My concept for my wearables project is a scarf that reacts to your cellular phone, lighting up when an incoming call is received. Conceptually I am interested in making a statement about our need for communication, and the hidden messages we send to people when we pick up our cellular phone: I am important, or popular, or busy. Conversely, the phone distracts us from our surroundings, and ultimately shuts out the rest of the world; the caller gets our focus, and everything else is moved to the peripherae. Notice the fake psychosis of cellphone talkers on their bluetooth headsets, talking to thin air, oblivious of their surroundings. What message are they communicating?
The basic idea for the scarf, then, would be to send those unconscious messages in a more overt, if abstract, way. The scarf would be lined either LED’s or some other form of incandescent such as electro luminescent wire, which would activate and glow when an incoming call was received.
I am of two minds as to make the scarf functional or merely fashionable. As a silent ‘ringer’ there is a built in functionality of alleviating missed calls from a phone tucked away in a purse or pocket that cannot be heard or whose vibration cannot be felt. Another possibility is to embed a speaker and microphone and allow it to function as a wireless headset, but I like the idea of it sending the signal of ‘importance’ without having the wearer talking on the phone.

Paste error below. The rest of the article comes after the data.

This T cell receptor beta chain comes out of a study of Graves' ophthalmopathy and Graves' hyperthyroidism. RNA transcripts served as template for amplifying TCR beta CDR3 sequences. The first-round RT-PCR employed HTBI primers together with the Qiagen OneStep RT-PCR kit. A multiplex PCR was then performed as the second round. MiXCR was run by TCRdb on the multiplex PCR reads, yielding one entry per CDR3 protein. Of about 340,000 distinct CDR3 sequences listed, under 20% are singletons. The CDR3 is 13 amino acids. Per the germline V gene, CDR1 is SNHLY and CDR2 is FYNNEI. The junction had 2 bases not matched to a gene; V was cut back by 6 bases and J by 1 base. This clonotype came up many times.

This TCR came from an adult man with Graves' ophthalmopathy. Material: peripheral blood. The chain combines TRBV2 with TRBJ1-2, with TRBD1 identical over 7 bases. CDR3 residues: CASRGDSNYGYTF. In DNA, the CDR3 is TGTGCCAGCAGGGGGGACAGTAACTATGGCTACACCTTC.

One thought I have, without having researched the mechanics of Bluetooth pairing, is if the scarf were paired with the phone as a Bluetooth headset, but had no speaker or microphone, then it would in fact prevent answering the phone entirely; the pairing would have to be disabled, allowing the phone to function in its normal mode.
Another techinical possibility is to simply have the scarf react to the radio frequencies of incoming calls. In the same way that poorly-shielded speakers ‘buzz’ when a call comes in to a GSM cell phone, the scarf could passively react to these signals. This invites the possibility of the scarf lighting up in response to any cellular phone; the statement of the scarf would then be less about the individual’s importance, and more about our societal shift towards ubiquitous communication.